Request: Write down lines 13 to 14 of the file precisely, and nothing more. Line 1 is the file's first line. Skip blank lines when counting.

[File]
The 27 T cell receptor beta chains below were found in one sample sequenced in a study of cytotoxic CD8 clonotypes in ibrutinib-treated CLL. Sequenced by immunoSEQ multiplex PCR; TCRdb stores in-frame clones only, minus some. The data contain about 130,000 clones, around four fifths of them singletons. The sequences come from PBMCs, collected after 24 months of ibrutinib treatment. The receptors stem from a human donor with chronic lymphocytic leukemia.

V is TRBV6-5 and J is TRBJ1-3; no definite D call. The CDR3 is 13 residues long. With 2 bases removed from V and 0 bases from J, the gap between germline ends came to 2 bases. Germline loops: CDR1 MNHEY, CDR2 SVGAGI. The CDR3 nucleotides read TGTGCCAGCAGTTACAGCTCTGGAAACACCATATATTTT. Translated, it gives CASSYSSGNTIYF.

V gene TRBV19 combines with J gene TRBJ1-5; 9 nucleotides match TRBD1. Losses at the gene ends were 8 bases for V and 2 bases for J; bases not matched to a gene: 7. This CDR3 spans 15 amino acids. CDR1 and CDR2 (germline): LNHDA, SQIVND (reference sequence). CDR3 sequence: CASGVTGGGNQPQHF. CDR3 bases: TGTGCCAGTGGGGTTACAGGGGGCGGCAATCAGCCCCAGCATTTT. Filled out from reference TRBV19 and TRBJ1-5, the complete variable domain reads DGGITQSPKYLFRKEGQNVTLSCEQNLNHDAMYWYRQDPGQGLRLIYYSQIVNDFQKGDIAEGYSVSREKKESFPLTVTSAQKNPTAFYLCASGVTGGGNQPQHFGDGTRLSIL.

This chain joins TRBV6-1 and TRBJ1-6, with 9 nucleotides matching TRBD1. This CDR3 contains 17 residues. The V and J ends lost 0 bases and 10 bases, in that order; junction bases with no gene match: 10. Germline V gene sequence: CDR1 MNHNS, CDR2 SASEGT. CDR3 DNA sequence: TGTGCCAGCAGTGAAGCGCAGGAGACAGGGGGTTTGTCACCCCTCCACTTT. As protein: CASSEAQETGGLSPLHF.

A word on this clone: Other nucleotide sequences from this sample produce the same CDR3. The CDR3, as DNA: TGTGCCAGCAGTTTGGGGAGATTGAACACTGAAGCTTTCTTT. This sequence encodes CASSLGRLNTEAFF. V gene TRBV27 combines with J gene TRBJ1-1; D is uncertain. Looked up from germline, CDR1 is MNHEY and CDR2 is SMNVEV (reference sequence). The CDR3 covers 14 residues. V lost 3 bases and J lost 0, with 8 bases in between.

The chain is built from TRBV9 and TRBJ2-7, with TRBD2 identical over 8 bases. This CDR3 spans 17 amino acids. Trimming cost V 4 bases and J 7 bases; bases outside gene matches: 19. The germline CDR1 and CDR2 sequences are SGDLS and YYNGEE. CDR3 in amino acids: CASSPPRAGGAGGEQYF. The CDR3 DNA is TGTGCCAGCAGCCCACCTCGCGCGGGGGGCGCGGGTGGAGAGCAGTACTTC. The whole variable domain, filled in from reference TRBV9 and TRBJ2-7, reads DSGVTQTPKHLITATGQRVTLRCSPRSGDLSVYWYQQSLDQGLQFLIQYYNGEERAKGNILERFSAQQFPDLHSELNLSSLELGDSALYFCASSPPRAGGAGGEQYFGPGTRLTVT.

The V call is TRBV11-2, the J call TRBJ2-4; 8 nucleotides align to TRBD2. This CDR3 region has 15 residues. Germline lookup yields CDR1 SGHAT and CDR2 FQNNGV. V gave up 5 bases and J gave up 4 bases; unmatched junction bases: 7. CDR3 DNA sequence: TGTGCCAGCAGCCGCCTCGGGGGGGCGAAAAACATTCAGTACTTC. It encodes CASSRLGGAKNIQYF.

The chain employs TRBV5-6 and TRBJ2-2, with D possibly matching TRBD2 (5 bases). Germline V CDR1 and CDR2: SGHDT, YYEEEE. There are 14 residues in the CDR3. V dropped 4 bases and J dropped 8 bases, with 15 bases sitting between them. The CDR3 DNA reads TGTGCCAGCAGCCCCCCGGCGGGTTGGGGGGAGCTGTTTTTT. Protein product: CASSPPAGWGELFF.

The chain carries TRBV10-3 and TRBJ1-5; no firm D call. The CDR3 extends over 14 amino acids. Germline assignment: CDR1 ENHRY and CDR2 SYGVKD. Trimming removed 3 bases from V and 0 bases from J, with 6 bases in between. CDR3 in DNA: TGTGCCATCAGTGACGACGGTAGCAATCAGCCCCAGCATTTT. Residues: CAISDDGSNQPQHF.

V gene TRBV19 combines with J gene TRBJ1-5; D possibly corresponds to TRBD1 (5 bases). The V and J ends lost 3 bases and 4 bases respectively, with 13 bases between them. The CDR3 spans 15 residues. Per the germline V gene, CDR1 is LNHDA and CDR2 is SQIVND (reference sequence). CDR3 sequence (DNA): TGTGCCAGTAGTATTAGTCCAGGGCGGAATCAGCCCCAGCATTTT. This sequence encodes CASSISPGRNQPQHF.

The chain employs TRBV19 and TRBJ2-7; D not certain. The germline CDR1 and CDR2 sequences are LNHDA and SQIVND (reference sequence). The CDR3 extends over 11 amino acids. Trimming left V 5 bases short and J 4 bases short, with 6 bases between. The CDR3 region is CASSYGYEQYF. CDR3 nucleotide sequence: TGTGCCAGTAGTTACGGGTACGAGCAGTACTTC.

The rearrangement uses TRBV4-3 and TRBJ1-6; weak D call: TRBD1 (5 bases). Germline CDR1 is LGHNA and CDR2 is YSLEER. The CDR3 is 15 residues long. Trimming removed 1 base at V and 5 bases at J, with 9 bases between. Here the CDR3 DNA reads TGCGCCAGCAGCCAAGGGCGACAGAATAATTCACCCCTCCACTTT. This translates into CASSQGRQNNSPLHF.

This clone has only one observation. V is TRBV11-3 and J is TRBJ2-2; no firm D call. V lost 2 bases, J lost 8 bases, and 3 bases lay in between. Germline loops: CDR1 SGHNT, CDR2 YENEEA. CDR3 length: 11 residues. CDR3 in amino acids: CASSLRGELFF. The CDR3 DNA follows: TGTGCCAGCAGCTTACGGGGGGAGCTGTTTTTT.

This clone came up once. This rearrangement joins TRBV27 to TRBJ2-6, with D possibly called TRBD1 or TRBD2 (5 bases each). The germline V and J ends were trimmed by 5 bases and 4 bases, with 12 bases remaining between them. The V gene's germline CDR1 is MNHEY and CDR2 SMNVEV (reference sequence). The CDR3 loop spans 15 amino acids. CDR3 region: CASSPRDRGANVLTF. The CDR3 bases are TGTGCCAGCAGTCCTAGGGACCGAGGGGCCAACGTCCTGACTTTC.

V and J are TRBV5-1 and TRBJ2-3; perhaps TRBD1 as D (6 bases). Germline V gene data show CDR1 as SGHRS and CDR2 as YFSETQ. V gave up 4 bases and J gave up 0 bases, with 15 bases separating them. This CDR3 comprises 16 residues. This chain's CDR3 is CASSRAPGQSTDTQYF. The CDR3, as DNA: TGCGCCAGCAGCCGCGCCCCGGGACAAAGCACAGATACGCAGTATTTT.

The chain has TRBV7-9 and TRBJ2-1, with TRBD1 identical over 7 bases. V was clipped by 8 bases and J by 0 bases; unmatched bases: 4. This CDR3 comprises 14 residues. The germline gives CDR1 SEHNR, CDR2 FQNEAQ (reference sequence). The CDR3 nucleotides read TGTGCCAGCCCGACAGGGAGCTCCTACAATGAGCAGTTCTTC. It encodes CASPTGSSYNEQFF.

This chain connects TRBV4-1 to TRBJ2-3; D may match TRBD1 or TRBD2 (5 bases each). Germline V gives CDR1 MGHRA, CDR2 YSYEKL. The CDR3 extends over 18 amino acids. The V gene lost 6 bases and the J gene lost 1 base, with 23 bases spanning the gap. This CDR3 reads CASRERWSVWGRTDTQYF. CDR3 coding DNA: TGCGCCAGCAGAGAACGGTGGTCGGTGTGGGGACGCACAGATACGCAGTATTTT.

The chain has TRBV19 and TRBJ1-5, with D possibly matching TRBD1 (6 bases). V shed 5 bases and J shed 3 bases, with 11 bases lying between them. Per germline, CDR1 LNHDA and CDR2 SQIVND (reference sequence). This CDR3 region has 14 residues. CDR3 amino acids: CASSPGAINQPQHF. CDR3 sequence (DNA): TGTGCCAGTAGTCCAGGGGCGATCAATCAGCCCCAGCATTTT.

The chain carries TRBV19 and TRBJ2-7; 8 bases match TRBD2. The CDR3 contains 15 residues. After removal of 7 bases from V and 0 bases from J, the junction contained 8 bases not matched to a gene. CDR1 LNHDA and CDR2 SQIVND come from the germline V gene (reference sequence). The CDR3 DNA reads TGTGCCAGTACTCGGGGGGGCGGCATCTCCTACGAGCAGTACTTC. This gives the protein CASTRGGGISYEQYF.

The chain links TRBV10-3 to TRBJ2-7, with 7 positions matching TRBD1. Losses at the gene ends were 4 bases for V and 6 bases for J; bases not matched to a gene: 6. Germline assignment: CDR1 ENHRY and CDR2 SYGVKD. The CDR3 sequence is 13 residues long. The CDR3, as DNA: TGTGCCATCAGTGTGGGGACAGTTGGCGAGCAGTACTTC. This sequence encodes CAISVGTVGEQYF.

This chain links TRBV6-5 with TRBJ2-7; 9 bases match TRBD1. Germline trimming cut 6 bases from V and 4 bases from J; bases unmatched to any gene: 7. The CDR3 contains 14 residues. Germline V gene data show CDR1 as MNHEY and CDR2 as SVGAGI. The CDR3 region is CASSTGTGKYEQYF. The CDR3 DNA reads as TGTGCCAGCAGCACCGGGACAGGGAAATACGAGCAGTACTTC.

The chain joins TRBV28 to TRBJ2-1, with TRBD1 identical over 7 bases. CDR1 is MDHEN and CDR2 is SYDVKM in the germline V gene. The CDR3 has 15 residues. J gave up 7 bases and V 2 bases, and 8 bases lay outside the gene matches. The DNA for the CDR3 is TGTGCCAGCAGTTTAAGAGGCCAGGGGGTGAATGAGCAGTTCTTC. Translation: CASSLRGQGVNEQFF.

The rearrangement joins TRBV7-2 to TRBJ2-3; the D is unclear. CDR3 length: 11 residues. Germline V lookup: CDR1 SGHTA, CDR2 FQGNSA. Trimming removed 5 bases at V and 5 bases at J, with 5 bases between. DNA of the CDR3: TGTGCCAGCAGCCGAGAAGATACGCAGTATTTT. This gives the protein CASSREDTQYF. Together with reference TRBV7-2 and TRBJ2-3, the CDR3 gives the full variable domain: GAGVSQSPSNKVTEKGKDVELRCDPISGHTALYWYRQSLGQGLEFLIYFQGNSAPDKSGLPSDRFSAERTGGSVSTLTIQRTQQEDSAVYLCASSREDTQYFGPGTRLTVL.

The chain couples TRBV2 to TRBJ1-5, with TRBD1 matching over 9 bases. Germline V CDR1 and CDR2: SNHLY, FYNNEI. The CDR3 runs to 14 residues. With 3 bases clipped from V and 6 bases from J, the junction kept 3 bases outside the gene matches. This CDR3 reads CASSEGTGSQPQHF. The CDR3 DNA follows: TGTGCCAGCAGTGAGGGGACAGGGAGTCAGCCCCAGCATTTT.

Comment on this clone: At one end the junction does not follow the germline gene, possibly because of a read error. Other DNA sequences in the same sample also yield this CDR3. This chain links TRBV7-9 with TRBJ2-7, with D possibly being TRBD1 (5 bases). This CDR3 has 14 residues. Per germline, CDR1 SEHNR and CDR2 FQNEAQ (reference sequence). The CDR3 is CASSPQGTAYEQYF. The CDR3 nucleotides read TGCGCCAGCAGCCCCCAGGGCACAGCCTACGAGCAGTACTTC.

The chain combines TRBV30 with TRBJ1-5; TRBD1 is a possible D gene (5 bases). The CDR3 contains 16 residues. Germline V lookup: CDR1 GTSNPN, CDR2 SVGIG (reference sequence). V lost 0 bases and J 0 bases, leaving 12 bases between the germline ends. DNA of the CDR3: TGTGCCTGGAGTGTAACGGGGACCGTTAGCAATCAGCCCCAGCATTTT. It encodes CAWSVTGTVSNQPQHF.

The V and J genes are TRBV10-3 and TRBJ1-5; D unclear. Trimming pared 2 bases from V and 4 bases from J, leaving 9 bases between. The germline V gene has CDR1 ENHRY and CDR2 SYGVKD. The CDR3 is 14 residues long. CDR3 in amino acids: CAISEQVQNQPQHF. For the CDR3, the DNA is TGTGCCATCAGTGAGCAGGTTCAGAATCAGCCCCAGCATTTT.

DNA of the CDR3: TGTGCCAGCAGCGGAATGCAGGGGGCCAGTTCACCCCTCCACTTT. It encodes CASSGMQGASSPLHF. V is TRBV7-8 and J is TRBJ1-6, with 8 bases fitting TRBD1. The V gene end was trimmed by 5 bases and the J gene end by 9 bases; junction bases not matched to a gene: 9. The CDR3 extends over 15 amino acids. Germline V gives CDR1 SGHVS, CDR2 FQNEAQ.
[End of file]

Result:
This clone has only one observation. V is TRBV11-3 and J is TRBJ2-2; no firm D call. V lost 2 bases, J lost 8 bases, and 3 bases lay in between. Germline loops: CDR1 SGHNT, CDR2 YENEEA. CDR3 length: 11 residues. CDR3 in amino acids: CASSLRGELFF. The CDR3 DNA follows: TGTGCCAGCAGCTTACGGGGGGAGCTGTTTTTT.

This clone came up once. This rearrangement joins TRBV27 to TRBJ2-6, with D possibly called TRBD1 or TRBD2 (5 bases each). The germline V and J ends were trimmed by 5 bases and 4 bases, with 12 bases remaining between them. The V gene's germline CDR1 is MNHEY and CDR2 SMNVEV (reference sequence). The CDR3 loop spans 15 amino acids. CDR3 region: CASSPRDRGANVLTF. The CDR3 bases are TGTGCCAGCAGTCCTAGGGACCGAGGGGCCAACGTCCTGACTTTC.